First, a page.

*I was tempted to use the word 'abuser' but am not certain that this would be the most appropriate term; certainly the assaults on Miss Lucy, without even the slightest interest in her conscious consent, are a little too close to sexual abuse for comfort - with the extra Horror factor of the Victim becoming a victimiser in her turn (with a preference for children).

Anonymous said...

RIGHT, here follow my own best efforts at assembling a Dream Cast for an adaptation of DRACULA (it must, perforce, be incomplete as a result of hasty construction and I would appreciate your thoughts on how it might be fleshed out):-

Jeff Goldblum as COUNT DRACULA
Rizzo the Rat and/or The Great Gonzo as R.M.RENFIELD
Kermit the Frog as DOCTOR JOHN SEWARD
Miss Piggy as MINA HARKER
Sam the Eagle as QUINCEY P. MORRIS
Fozzie the Bear as LORD GODALMING


Wait a minute, that's the cast for MUPPET DRACULA - another pet project I keep on the back-burners of my imagination; basically, it has struck me that while DEAD & LOVING IT has much to recommend it (Mr Peter MacNicol is predictably perfect as Renfield and I'm extremely fond of Mr Mel Brooks Van Helsing) it tragically lacks some of the funniest bits in the novel (and might have benefitted from being played deadpan, rather than for broad comedy).

It also struck me that while one would have been interested in seeing a Disney Renaissance animated DRACULA back in the day, the current (photo-realistic) style they use doesn't really lend itself to Gothic Horror of even the more family friendly sort ... then it struck me that 'Muppet Dracula' was an inherently amusing concept in its own right and that Mr Henson's creations are timeless.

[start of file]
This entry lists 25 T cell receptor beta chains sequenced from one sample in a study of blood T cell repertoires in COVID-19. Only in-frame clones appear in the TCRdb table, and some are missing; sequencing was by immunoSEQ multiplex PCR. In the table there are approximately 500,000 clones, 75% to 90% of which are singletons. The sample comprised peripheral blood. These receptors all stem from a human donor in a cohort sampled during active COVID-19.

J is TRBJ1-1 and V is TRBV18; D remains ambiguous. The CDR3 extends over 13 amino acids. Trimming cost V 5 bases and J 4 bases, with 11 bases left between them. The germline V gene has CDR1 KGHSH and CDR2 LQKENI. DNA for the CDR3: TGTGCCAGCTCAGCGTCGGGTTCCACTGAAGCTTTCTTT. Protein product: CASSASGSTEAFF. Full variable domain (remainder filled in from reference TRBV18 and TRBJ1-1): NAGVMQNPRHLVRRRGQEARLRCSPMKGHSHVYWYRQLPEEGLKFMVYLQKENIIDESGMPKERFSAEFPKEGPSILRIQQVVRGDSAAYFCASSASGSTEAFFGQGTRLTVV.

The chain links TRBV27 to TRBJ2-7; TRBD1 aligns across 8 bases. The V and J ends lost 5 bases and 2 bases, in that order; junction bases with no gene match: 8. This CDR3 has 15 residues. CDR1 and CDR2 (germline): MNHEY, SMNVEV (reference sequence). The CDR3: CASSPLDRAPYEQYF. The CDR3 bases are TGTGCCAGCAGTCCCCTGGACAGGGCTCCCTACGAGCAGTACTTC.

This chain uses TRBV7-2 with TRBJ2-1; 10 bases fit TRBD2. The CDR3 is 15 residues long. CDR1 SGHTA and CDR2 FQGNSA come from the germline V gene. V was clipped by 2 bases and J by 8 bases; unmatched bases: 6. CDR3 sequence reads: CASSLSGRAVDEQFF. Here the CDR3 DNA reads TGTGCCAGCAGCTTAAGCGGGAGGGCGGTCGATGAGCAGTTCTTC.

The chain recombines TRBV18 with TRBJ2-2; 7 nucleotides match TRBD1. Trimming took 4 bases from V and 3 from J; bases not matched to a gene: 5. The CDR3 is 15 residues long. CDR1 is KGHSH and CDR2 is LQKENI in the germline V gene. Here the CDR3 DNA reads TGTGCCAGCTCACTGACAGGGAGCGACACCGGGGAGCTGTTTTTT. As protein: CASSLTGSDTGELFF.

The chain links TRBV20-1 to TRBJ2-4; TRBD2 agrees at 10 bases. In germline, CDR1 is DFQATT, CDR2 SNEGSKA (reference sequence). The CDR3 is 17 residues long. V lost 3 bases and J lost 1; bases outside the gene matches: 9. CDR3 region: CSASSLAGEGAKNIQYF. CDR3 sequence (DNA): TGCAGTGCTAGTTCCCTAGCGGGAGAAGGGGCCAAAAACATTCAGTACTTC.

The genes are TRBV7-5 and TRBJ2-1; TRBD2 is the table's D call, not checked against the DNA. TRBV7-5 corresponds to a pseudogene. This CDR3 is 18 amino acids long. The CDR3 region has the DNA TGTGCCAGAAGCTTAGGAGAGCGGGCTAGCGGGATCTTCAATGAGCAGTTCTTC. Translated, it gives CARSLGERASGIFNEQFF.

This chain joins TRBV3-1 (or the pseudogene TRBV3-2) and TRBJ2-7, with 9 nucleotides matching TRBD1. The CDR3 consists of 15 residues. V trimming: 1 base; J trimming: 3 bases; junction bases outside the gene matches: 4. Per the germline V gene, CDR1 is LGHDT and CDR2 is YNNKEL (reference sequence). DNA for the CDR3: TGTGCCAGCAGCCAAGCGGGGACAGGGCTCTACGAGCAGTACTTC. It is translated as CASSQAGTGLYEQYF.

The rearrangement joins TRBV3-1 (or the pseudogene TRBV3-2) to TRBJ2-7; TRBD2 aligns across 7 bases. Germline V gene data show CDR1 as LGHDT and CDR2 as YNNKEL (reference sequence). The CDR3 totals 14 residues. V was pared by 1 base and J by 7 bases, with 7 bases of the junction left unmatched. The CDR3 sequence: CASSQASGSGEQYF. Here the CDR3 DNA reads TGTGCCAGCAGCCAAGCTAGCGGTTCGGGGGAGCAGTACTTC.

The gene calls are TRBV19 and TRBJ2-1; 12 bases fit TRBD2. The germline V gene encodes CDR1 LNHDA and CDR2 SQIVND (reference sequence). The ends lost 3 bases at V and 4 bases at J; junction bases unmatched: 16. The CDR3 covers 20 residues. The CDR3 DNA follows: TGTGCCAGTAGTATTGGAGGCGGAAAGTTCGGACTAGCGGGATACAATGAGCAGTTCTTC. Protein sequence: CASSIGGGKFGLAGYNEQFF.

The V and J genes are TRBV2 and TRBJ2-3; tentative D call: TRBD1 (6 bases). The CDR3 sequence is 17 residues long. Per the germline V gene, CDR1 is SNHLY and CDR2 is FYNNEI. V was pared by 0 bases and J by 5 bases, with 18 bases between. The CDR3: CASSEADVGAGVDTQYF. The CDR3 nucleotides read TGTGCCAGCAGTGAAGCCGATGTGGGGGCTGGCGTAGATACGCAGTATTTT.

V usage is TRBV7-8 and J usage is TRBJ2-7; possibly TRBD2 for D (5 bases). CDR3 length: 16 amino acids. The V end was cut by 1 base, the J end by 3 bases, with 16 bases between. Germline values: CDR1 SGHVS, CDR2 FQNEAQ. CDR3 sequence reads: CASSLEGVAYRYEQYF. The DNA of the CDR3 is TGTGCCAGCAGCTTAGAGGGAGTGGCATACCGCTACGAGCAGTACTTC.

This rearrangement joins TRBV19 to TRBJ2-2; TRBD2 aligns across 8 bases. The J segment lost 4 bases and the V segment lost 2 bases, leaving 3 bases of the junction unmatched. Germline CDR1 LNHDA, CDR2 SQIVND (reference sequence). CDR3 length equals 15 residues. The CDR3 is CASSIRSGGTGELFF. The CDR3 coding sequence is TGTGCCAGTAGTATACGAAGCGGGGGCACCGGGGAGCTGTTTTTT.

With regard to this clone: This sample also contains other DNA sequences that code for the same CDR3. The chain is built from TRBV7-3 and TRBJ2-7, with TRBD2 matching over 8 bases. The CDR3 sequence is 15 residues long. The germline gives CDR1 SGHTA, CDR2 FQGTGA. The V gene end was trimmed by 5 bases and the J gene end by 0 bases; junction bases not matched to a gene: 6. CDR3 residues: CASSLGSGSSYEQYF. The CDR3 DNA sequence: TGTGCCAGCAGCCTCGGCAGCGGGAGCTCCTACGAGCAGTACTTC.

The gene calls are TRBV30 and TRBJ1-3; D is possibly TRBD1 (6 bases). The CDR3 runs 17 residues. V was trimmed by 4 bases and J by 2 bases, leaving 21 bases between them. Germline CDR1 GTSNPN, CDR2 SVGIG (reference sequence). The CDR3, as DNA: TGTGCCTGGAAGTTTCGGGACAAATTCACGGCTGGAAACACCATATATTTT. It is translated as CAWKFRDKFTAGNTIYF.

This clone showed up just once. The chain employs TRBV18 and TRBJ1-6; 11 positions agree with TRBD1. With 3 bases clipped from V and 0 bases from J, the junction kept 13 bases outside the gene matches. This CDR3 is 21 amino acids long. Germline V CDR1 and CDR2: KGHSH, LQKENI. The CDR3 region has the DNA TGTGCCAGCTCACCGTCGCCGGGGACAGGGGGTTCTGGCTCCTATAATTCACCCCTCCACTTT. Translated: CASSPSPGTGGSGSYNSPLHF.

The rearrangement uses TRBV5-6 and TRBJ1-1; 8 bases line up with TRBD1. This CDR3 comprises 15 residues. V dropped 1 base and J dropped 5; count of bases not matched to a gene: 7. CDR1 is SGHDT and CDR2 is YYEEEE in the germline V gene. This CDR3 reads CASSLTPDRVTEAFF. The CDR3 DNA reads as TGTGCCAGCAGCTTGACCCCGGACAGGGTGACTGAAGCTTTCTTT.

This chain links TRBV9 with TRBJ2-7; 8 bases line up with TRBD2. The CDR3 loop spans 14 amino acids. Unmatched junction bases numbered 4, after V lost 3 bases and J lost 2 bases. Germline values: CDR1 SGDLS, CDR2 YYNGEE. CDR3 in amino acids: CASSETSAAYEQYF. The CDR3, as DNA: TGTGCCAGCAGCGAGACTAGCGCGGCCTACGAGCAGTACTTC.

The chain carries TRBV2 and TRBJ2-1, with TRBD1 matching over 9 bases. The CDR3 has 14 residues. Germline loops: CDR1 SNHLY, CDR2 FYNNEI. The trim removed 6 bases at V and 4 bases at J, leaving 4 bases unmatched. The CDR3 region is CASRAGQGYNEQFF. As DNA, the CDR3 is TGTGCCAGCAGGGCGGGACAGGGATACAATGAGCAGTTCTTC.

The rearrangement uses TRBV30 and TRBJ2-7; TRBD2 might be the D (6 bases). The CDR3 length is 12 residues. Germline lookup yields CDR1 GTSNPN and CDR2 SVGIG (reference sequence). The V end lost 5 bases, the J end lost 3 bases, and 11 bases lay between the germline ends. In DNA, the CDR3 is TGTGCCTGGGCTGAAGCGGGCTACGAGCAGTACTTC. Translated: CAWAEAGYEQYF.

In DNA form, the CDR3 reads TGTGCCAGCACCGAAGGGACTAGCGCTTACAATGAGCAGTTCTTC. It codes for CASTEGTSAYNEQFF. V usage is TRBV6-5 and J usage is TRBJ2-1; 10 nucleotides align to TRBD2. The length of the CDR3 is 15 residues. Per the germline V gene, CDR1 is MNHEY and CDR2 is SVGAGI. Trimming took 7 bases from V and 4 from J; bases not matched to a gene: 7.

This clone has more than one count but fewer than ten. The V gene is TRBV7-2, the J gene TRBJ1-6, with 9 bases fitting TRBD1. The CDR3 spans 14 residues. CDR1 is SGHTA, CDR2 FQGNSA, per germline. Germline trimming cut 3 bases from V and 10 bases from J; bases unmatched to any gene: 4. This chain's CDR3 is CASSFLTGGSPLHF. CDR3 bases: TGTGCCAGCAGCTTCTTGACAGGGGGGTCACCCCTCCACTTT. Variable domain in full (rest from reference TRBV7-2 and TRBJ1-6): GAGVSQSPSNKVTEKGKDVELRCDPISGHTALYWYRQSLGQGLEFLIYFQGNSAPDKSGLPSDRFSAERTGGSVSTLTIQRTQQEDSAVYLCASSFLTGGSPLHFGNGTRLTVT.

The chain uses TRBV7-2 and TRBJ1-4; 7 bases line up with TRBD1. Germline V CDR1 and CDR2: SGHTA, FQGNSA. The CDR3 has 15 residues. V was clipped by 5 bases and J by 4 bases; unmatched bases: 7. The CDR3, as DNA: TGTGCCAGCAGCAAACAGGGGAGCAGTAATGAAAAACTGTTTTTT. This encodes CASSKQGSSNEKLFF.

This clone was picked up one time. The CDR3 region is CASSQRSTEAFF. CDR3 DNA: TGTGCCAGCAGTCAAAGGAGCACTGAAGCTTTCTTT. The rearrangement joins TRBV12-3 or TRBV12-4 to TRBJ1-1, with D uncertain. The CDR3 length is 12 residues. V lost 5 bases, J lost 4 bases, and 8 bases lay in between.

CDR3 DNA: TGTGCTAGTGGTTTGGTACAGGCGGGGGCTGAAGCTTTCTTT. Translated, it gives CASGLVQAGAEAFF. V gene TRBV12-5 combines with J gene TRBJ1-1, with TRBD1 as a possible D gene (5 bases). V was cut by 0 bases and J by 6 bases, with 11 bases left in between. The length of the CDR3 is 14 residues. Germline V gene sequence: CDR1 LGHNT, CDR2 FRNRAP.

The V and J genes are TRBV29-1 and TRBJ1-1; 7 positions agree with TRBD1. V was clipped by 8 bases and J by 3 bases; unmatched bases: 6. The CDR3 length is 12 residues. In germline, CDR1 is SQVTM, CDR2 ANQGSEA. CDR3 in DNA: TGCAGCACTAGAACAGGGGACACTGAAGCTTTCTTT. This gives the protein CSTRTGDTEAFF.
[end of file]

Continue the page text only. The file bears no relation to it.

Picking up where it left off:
It has also struck me - after only recently watching the 1931 DRACULA for the first time - that the films weaknesses (most prominently the strong sense that the director was hitting the beats in the script, rather than telling a coherent story) might have been remedied were Renfield and the tragedy of his unfortunate relationship with Count Dracula been made the through line that allows one to follow a plot arc from start to finish (something that might have been accomplished by showing a scene where Mr Renfield meets Mina Harker, then showing Renfield race off to Carfax Abbey at the worst possible time - while being watched like a hawk by Van Helsing et al - as the only way he could give away Dracula's location, to soothe a troubled conscience, without actually clashing with his hypnotic conditioning).